Alpha-1 antitrypsin deficiency is relatively common, very much under recognized, and carries consequences for health risk. Alpha-1 Antitrypsin Deficiency (AATD)

Dr. James K. Stoller

Pulmonary/Critical Care Physician
Chairman, Education Institute at Cleveland Clinic

Alpha-1 Antitrypsin Deficiency (AATD)

“It’s important to know that alpha-1 antitrypsin deficiency is relatively common, very much under recognized and carries consequences for health risk, particularly risk for emphysema, liver disease and in some skin disease, panniculitis.

We know from studies that we and others have done, that individuals with alpha-1 antitrypsin deficiency, will go many years between their first symptom, usually shortness of breath, and the first detection of alpha-1 antitrypsin by a healthcare provider.

Patients with chronic obstructive pulmonary disease should be tested for alpha-1 antitrypsin deficiency with a serum level and a genotype.

There are more than 150 different genetic variants of alpha-1 antitrypsin deficiency. The M-type is normal and the Z-type is the most common severe deficient variant, there are other deficient variants in particular one called the S allele.

Having two copies of the abnormal gene, the ZZ-type, clearly poses a risk for both emphysema and liver disease.

Individuals who have the ZZ-type should be monitored every 6 to 12 months with lung function tests and perhaps every year with liver function tests and perhaps additional testing if they have demonstrated liver disease.

The combination of the S and Z allele together is called the PI*SZ type. In those individuals who are PI*SZ who smoke, they are clearly at higher risk for emphysema than if they didn’t have the PI*SZ type alpha-1 antitrypsin. In individuals who are SZ, it’s important to recognize that about 10% of those individuals will have serum levels that are low enough to pose risk, particularly among smokers. We think of PI*SZ individuals who have low serum levels as being a comparable risk for lung disease as PI*ZZ individuals.

Having one copy of the abnormal gene, the MZ type, poses risk for emphysema in smokers and some probably increased risk of liver disease.

For individuals who carry the MZ type, we certainly need to counsel those patients, encouraging smoking cessation or smoking avoidance, and potentially monitoring for liver function.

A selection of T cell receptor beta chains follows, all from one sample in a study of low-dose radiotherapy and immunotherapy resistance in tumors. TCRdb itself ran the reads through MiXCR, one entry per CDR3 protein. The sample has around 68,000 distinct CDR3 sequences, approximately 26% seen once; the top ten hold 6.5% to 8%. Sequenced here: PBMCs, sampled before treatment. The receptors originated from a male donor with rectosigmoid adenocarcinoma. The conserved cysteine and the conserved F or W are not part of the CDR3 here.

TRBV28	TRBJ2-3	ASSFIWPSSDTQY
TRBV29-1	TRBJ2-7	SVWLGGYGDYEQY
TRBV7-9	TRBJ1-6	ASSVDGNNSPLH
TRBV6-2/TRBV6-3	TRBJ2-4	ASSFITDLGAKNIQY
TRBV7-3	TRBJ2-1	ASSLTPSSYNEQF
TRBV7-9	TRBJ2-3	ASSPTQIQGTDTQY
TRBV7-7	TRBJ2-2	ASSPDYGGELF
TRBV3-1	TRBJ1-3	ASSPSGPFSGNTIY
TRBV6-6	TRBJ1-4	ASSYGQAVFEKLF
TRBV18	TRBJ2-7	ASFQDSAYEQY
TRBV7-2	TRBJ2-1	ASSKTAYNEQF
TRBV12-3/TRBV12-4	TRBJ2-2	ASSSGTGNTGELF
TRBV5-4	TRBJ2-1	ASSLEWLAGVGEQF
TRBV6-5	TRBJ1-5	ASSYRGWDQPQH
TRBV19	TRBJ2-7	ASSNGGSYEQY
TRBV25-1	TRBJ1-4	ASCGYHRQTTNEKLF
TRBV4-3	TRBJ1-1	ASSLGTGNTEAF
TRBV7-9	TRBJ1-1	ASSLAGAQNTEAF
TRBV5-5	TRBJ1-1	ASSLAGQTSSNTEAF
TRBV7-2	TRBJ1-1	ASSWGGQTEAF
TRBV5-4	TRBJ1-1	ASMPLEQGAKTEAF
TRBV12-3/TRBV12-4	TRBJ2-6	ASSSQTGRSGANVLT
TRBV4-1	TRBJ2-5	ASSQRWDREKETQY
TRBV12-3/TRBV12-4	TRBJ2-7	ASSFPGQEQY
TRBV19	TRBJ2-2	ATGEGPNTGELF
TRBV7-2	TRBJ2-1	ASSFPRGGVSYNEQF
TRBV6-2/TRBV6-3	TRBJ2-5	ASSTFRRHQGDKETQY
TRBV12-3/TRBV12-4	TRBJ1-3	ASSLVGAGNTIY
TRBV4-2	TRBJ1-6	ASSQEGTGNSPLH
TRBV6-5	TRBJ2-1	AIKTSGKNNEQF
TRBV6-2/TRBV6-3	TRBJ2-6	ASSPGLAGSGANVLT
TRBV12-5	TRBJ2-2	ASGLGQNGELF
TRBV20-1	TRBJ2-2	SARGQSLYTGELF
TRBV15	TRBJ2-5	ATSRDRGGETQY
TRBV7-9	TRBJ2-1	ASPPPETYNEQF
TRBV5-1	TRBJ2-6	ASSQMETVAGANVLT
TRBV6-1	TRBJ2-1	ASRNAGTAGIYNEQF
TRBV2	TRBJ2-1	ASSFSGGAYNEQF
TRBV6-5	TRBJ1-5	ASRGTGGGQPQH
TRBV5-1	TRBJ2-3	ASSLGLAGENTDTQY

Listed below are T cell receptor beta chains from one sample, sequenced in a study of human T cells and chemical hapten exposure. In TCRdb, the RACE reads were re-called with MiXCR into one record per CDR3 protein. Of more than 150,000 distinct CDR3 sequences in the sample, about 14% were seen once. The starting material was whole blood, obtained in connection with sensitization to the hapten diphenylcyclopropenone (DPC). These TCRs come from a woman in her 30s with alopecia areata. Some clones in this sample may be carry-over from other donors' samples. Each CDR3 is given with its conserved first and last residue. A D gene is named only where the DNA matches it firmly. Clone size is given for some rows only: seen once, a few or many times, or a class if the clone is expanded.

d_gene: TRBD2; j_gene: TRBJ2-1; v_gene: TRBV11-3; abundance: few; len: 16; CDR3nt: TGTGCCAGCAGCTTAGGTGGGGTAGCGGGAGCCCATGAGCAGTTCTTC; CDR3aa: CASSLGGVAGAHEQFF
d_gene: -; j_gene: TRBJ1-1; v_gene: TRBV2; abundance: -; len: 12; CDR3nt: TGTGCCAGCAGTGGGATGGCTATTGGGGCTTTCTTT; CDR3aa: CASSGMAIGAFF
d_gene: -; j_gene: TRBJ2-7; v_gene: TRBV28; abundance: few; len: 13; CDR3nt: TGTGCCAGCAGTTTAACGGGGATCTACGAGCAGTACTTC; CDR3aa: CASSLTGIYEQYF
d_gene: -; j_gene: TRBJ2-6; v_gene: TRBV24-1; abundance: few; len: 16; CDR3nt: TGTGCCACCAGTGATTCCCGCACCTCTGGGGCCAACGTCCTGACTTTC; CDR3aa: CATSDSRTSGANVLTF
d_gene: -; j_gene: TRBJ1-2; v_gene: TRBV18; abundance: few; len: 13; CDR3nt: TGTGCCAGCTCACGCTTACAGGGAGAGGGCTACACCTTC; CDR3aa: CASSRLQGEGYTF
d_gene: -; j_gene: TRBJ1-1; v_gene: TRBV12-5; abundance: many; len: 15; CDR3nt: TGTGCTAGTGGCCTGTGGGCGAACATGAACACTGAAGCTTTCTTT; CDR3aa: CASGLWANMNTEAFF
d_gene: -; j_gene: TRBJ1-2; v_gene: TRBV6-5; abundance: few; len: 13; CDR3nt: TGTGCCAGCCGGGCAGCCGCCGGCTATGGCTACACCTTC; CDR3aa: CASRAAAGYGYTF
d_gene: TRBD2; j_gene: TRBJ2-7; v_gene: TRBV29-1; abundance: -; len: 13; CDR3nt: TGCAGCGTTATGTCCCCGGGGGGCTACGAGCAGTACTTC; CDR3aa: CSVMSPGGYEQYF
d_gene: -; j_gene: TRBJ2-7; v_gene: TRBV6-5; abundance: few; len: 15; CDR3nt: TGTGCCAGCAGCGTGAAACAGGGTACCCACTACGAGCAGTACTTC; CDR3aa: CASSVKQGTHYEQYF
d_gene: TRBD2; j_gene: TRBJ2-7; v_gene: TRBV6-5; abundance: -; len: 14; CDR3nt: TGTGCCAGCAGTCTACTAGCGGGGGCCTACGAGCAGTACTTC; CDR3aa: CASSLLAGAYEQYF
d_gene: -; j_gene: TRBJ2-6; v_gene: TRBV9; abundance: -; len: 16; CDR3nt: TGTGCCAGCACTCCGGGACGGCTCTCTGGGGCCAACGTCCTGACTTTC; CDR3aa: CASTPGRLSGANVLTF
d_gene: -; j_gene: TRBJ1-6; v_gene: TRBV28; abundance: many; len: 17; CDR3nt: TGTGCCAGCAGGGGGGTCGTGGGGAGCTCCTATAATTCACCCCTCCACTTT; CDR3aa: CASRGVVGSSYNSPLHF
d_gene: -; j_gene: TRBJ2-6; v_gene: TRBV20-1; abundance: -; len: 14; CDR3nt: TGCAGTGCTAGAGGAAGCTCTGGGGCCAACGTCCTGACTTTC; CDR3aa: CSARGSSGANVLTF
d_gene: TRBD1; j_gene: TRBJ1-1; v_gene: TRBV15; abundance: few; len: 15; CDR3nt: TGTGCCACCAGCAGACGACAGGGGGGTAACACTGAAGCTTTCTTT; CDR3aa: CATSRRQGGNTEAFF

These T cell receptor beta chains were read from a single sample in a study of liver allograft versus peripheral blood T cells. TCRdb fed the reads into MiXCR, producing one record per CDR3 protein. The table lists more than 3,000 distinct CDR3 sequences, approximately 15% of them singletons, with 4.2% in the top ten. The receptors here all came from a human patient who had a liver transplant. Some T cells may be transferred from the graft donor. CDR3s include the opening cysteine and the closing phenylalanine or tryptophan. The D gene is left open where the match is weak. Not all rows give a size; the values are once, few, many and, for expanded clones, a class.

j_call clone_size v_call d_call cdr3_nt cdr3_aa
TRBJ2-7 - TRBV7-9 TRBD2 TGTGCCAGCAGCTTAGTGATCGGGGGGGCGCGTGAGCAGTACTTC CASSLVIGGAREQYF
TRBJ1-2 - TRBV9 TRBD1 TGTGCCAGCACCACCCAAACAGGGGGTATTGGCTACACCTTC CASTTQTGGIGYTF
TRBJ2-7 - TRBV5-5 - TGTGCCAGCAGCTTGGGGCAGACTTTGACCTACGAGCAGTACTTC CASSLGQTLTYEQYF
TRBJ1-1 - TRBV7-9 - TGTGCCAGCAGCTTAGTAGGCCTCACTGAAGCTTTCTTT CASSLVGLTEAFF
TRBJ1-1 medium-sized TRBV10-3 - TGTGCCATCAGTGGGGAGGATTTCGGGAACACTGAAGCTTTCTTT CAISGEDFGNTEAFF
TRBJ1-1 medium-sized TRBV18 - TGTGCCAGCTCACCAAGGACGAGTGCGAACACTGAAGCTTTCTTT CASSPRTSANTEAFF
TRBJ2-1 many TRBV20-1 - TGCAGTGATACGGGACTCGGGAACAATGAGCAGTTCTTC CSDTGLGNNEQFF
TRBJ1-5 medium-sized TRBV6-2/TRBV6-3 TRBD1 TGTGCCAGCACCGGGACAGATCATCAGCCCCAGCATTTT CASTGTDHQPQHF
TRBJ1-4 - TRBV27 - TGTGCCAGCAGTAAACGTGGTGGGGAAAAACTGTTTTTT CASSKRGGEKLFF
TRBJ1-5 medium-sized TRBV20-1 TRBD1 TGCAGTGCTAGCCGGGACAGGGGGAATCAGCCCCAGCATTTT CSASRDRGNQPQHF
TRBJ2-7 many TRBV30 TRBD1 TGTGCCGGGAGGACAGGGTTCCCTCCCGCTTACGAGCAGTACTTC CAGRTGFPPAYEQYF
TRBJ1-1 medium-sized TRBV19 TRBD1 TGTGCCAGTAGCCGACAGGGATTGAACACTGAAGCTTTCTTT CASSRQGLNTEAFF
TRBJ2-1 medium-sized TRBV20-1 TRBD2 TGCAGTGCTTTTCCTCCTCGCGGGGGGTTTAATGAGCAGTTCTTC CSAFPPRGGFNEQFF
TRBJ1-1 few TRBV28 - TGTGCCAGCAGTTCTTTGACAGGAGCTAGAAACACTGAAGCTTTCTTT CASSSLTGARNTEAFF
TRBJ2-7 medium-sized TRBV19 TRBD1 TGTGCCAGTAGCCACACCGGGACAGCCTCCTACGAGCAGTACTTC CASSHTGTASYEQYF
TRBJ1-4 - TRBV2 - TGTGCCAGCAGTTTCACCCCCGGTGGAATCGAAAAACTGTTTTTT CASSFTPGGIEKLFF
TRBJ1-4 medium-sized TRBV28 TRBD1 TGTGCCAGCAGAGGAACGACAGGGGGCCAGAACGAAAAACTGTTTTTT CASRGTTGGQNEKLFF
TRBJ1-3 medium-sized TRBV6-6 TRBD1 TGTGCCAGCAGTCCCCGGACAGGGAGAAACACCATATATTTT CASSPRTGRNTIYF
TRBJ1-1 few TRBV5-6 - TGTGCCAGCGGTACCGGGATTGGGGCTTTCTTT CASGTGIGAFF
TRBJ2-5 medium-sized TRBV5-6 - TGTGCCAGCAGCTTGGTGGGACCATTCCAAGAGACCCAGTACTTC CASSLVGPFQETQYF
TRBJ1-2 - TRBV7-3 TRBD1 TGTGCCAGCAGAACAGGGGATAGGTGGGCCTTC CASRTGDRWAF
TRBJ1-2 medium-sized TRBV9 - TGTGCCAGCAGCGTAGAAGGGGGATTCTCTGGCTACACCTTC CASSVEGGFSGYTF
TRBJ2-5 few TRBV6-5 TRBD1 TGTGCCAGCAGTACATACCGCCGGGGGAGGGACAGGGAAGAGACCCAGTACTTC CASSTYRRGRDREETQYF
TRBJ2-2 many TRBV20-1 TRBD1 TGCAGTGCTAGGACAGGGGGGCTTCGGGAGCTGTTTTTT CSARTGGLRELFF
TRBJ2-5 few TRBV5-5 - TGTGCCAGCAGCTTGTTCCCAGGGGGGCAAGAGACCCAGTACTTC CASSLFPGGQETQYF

What are the treatments for patients who have chronic obstructive pulmonary disease due to alpha-1 antitrypsin deficiency? We, of course, treat these individuals with all the usual therapies for individuals with COPD.

You may wish to consider referral to a pulmonologist, a hepatologist, a gastrologist, or dermatologist, who’s knowledgeable about alpha- 1 antitrypsin deficiency, because there are specific therapies that go beyond our usual treatment of COPD. In alpha-1 antitrypsin deficiency, the currently available specific therapy is called augmentation therapy, which is the intravenous infusion of purified alpha-1 antitrypsin given to individuals with severe deficiency of alpha-1 antitrypsin.

Guidelines suggest that when an individual is found to have severe deficiency of alpha-1 antitrypsin, particularly the PI*ZZ type, that every first-degree relative should be tested. That means siblings, children, and depending on the patient and the circumstances, parents as well.

I think we all recognize that an activated patient is an incredibly important asset and so when patients are informed about their risks, bring results that may suggest risk, I think it’s incumbent upon us to actually address those patients’ concerns. The more we collectively know about this, the better off we’ll be.”

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Sample report: Variant detected, 2 copies (PI*Z)
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